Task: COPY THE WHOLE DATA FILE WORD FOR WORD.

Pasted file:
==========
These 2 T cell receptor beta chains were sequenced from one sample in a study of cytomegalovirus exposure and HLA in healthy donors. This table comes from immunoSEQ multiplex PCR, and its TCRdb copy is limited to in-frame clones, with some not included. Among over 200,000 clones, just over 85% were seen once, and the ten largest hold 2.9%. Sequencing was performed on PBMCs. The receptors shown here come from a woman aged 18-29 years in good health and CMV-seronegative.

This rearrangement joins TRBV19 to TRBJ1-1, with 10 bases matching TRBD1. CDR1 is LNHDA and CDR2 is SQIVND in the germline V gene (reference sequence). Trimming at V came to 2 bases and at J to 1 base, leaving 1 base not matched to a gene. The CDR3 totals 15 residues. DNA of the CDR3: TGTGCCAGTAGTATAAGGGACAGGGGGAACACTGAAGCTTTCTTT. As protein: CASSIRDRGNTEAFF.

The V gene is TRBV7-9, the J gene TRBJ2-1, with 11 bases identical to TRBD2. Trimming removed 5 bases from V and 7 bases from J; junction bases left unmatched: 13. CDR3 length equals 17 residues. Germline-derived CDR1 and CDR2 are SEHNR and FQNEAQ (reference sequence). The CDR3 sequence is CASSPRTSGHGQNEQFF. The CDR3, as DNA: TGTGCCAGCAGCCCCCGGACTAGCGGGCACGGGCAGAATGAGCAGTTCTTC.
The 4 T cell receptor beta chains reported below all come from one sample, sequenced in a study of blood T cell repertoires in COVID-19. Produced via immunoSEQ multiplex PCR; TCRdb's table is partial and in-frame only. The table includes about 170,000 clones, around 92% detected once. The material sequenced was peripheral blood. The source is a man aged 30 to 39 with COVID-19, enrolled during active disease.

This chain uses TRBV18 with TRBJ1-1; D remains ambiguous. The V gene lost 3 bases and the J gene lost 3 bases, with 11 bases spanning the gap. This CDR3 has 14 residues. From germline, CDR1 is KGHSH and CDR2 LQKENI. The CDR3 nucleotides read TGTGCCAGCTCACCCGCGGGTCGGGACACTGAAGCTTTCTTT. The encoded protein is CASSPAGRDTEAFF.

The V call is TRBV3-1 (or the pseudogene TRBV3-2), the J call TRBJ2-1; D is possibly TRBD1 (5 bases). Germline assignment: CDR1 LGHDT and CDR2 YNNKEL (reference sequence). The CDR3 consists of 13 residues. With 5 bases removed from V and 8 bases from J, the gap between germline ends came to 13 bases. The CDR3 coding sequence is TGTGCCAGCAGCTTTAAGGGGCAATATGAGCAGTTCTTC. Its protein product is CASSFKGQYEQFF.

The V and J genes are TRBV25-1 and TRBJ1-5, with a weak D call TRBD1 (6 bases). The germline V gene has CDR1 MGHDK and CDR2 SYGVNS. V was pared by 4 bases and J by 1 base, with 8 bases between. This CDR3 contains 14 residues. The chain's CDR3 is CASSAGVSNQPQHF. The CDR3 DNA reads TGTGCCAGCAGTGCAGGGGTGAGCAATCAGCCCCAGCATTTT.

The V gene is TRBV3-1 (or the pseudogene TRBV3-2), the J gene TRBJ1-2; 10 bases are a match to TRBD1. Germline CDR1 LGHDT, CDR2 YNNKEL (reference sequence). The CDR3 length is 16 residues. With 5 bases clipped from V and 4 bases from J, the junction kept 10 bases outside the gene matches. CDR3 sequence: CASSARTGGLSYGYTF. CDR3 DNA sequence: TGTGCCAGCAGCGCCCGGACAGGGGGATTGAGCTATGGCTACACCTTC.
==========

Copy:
These 2 T cell receptor beta chains were sequenced from one sample in a study of cytomegalovirus exposure and HLA in healthy donors. This table comes from immunoSEQ multiplex PCR, and its TCRdb copy is limited to in-frame clones, with some not included. Among over 200,000 clones, just over 85% were seen once, and the ten largest hold 2.9%. Sequencing was performed on PBMCs. The receptors shown here come from a woman aged 18-29 years in good health and CMV-seronegative.

This rearrangement joins TRBV19 to TRBJ1-1, with 10 bases matching TRBD1. CDR1 is LNHDA and CDR2 is SQIVND in the germline V gene (reference sequence). Trimming at V came to 2 bases and at J to 1 base, leaving 1 base not matched to a gene. The CDR3 totals 15 residues. DNA of the CDR3: TGTGCCAGTAGTATAAGGGACAGGGGGAACACTGAAGCTTTCTTT. As protein: CASSIRDRGNTEAFF.

The V gene is TRBV7-9, the J gene TRBJ2-1, with 11 bases identical to TRBD2. Trimming removed 5 bases from V and 7 bases from J; junction bases left unmatched: 13. CDR3 length equals 17 residues. Germline-derived CDR1 and CDR2 are SEHNR and FQNEAQ (reference sequence). The CDR3 sequence is CASSPRTSGHGQNEQFF. The CDR3, as DNA: TGTGCCAGCAGCCCCCGGACTAGCGGGCACGGGCAGAATGAGCAGTTCTTC.
The 4 T cell receptor beta chains reported below all come from one sample, sequenced in a study of blood T cell repertoires in COVID-19. Produced via immunoSEQ multiplex PCR; TCRdb's table is partial and in-frame only. The table includes about 170,000 clones, around 92% detected once. The material sequenced was peripheral blood. The source is a man aged 30 to 39 with COVID-19, enrolled during active disease.

This chain uses TRBV18 with TRBJ1-1; D remains ambiguous. The V gene lost 3 bases and the J gene lost 3 bases, with 11 bases spanning the gap. This CDR3 has 14 residues. From germline, CDR1 is KGHSH and CDR2 LQKENI. The CDR3 nucleotides read TGTGCCAGCTCACCCGCGGGTCGGGACACTGAAGCTTTCTTT. The encoded protein is CASSPAGRDTEAFF.

The V call is TRBV3-1 (or the pseudogene TRBV3-2), the J call TRBJ2-1; D is possibly TRBD1 (5 bases). Germline assignment: CDR1 LGHDT and CDR2 YNNKEL (reference sequence). The CDR3 consists of 13 residues. With 5 bases removed from V and 8 bases from J, the gap between germline ends came to 13 bases. The CDR3 coding sequence is TGTGCCAGCAGCTTTAAGGGGCAATATGAGCAGTTCTTC. Its protein product is CASSFKGQYEQFF.

The V and J genes are TRBV25-1 and TRBJ1-5, with a weak D call TRBD1 (6 bases). The germline V gene has CDR1 MGHDK and CDR2 SYGVNS. V was pared by 4 bases and J by 1 base, with 8 bases between. This CDR3 contains 14 residues. The chain's CDR3 is CASSAGVSNQPQHF. The CDR3 DNA reads TGTGCCAGCAGTGCAGGGGTGAGCAATCAGCCCCAGCATTTT.

The V gene is TRBV3-1 (or the pseudogene TRBV3-2), the J gene TRBJ1-2; 10 bases are a match to TRBD1. Germline CDR1 LGHDT, CDR2 YNNKEL (reference sequence). The CDR3 length is 16 residues. With 5 bases clipped from V and 4 bases from J, the junction kept 10 bases outside the gene matches. CDR3 sequence: CASSARTGGLSYGYTF. CDR3 DNA sequence: TGTGCCAGCAGCGCCCGGACAGGGGGATTGAGCTATGGCTACACCTTC.